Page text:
Sarah Totherow Whitson, the daughter of a Methodist minister, spent her early years in various towns in northeast Alabama. In the late 1930s, while working for the State of Alabama in Montgomery, she met a young Talladegan and was soon his wife, absorbed into the prominent
Her days were filled with family life, church activities, and civic responsibilities, Nevertheless, Sarah blossomed. She had the soul of an artist which found expression wherever, whenever, however it could.
Her backyard cutting garden bloomed with flowers that became stunning arrangements for church or home, or were subjects for lovely paintings. Figs, herbs, garlic, asparagus made their way to her table as parts of her beautifully crafted meals - as beautiful to behold as to taste. At Christmas, evergreens from her yard - and those of her friends - became wreaths and garlands adorning the sanctuary of the First Presbyterian Church, thanks to her team of devoted ladies.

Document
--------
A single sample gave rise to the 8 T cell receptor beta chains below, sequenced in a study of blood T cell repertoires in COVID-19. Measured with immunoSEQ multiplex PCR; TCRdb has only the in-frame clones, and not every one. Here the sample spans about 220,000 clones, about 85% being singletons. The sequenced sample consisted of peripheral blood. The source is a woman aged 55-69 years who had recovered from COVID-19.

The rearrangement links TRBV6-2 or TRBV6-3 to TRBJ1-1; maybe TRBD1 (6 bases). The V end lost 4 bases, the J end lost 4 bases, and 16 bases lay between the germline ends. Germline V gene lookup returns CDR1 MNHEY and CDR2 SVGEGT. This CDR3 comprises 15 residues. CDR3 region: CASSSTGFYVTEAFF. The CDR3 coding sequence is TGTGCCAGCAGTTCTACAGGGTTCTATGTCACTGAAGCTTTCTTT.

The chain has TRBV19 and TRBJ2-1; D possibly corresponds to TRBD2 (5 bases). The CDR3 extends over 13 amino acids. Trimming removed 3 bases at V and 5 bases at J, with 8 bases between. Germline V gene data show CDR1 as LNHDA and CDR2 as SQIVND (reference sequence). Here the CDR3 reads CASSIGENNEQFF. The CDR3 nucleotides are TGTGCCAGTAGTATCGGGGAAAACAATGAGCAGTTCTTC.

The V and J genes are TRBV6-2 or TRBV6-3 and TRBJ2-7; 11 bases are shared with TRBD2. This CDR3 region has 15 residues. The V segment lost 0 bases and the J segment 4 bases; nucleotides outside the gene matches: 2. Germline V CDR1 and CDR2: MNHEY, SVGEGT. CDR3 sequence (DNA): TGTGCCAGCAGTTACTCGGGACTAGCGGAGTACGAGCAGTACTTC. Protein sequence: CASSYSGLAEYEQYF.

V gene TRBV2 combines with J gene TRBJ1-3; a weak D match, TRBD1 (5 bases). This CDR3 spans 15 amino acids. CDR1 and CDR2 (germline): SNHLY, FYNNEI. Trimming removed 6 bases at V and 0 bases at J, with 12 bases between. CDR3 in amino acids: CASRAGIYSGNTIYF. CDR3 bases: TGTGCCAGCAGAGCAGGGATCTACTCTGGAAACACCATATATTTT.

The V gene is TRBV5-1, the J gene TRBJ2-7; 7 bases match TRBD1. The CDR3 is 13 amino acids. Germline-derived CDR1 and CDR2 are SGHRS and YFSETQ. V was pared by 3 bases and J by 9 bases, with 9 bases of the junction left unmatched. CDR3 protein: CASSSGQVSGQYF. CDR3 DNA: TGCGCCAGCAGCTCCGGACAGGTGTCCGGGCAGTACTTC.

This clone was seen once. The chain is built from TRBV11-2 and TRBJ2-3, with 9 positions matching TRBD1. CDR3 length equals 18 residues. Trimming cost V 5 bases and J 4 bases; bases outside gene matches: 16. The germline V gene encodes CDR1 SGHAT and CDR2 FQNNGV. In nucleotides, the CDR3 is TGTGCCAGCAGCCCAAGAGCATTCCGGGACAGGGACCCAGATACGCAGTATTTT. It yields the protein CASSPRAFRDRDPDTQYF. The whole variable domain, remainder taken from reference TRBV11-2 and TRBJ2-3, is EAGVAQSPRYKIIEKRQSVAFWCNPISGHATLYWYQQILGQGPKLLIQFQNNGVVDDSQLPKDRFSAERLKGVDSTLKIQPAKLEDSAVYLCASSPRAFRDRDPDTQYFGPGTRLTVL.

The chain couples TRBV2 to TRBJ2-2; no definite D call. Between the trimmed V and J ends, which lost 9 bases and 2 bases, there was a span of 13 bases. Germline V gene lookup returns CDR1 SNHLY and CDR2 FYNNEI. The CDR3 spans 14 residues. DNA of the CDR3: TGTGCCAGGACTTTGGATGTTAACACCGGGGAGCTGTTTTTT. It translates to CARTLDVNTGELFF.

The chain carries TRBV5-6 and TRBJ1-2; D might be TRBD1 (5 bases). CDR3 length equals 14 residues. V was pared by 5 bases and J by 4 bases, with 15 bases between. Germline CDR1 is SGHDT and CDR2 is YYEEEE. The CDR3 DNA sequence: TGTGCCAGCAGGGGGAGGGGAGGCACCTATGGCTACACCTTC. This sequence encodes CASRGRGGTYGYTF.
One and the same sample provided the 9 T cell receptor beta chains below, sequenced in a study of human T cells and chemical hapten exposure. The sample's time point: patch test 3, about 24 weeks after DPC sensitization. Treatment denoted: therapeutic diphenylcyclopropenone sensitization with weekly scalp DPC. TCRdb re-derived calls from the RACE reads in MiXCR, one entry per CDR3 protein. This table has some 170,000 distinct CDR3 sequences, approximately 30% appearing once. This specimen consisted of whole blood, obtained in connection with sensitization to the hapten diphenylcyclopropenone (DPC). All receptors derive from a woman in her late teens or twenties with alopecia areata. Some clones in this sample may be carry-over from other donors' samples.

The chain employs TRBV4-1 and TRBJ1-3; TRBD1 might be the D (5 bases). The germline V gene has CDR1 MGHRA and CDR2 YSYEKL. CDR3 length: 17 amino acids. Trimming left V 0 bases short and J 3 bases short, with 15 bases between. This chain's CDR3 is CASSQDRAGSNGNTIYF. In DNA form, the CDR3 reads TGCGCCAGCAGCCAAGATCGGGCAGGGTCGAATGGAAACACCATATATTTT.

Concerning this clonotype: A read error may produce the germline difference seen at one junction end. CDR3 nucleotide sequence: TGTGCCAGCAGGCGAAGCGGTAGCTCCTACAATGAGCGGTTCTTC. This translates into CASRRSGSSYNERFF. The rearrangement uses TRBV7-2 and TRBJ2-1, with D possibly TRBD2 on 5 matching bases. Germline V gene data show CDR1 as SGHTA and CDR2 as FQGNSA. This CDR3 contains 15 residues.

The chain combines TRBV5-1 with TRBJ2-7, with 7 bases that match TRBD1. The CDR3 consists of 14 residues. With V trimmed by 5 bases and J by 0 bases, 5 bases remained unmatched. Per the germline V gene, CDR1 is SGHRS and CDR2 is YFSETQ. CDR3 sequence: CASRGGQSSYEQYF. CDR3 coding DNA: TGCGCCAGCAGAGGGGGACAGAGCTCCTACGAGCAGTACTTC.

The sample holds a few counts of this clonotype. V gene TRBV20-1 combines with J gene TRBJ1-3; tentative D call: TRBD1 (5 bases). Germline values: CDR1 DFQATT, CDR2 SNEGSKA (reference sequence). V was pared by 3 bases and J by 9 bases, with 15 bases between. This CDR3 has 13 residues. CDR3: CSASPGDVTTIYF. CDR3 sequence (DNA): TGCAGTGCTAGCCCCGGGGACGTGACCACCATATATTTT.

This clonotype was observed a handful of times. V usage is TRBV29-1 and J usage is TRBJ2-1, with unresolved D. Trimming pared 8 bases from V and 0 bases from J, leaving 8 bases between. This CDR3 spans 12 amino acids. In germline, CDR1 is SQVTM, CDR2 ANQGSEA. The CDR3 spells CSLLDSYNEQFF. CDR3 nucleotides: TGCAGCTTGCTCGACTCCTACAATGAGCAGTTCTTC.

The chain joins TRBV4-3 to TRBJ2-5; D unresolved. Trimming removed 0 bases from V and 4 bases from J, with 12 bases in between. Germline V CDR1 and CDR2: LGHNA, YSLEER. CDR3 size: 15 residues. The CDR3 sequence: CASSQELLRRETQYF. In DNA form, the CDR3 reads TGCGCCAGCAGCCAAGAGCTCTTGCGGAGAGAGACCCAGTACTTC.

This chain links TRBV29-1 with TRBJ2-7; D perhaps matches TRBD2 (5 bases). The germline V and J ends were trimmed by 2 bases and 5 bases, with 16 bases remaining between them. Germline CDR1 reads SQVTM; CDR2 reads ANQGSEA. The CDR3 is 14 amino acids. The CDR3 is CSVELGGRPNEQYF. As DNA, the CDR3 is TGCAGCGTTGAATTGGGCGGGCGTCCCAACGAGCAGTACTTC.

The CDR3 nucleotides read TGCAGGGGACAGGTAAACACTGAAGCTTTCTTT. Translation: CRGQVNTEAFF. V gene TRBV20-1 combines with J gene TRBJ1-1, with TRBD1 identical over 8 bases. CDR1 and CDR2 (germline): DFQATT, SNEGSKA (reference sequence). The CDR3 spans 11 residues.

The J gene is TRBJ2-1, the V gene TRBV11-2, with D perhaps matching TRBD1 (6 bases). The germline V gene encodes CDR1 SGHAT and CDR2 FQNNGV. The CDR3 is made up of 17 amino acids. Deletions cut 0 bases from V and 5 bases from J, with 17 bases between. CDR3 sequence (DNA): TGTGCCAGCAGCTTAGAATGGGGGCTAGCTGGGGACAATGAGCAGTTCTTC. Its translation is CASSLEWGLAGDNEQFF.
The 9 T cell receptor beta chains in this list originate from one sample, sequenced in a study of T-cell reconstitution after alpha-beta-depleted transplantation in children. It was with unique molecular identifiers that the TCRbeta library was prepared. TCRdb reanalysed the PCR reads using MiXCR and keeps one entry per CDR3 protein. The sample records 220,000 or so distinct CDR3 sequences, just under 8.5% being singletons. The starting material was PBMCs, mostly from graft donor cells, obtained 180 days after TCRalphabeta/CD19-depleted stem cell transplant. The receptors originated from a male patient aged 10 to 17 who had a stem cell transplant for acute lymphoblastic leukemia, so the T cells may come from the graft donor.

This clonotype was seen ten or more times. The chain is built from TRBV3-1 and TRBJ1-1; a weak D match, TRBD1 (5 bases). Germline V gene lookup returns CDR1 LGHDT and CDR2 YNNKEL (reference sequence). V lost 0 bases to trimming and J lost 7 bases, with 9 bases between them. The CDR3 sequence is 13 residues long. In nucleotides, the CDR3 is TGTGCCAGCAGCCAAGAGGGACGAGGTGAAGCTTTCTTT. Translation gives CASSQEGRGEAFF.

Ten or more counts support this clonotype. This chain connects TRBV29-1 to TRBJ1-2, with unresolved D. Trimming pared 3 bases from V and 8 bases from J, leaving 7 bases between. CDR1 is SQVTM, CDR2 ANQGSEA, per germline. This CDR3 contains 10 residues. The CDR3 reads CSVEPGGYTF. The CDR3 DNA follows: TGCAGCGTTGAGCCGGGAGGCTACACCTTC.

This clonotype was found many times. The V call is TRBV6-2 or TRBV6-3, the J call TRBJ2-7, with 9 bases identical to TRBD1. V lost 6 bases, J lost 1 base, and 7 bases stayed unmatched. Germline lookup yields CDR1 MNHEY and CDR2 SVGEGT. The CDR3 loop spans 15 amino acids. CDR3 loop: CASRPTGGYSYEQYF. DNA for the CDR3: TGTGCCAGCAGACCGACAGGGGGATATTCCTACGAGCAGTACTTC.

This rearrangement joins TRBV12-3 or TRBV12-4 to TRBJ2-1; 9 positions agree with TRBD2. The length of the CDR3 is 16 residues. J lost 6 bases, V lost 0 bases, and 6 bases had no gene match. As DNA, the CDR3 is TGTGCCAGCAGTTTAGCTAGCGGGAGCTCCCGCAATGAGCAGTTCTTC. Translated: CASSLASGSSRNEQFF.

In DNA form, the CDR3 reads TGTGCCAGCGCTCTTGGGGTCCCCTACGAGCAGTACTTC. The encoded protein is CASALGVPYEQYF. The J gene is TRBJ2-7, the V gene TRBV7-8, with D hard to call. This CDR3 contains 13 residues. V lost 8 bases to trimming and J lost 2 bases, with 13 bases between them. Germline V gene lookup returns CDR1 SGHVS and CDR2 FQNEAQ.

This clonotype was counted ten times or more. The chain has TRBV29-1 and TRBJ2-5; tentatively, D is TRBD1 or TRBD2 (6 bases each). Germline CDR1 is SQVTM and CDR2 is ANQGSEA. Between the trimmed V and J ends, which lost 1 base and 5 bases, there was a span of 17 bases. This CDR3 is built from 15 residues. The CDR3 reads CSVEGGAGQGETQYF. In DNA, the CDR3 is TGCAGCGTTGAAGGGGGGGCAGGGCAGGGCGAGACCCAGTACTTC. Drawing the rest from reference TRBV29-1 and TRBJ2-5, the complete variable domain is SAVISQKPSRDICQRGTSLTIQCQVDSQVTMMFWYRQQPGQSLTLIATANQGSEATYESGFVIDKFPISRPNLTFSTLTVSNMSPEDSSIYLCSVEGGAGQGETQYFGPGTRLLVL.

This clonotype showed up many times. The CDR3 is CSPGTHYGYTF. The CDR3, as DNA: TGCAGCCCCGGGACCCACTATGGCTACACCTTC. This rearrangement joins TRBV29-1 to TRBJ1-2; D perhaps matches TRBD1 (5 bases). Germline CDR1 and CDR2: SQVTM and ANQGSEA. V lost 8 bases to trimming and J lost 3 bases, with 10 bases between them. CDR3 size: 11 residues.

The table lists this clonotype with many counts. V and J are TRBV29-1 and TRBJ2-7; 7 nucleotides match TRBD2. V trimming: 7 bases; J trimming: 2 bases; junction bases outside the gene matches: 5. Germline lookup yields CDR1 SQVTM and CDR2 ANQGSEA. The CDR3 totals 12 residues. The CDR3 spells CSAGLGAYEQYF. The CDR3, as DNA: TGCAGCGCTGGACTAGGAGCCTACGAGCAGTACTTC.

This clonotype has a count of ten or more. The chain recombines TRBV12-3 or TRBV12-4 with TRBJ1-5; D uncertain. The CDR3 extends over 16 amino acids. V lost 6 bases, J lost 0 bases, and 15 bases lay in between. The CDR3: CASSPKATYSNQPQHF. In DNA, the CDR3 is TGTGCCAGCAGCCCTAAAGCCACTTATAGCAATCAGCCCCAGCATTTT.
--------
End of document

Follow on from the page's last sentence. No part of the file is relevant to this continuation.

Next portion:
But it is Sarah’s paintings that are her legacy. Her canvases ran the gamut from plein aire landscapes, to trees and flowers, to studio works of fruit, vegetables, and more flowers, often juxtaposed with manmade objects like glass bottles, painted china, and interesting brass, pewter, or silver pieces.
She taught painting to children and adults but became best known for her portraits, both oil and pastel, which were in high demand and still hold places of honor in many homes around the state. When once told that her portraits made their subjects prettier than they were in real life, Sarah smiled and said simply “I paint them as I see them.”
Sarah Whitson did indeed see beauty all around her, whether a sparkling stream, a bouquet of weeds, or a cherubic child. Fortunately, she captured that beauty for the rest of us whose vision is not quite so clear.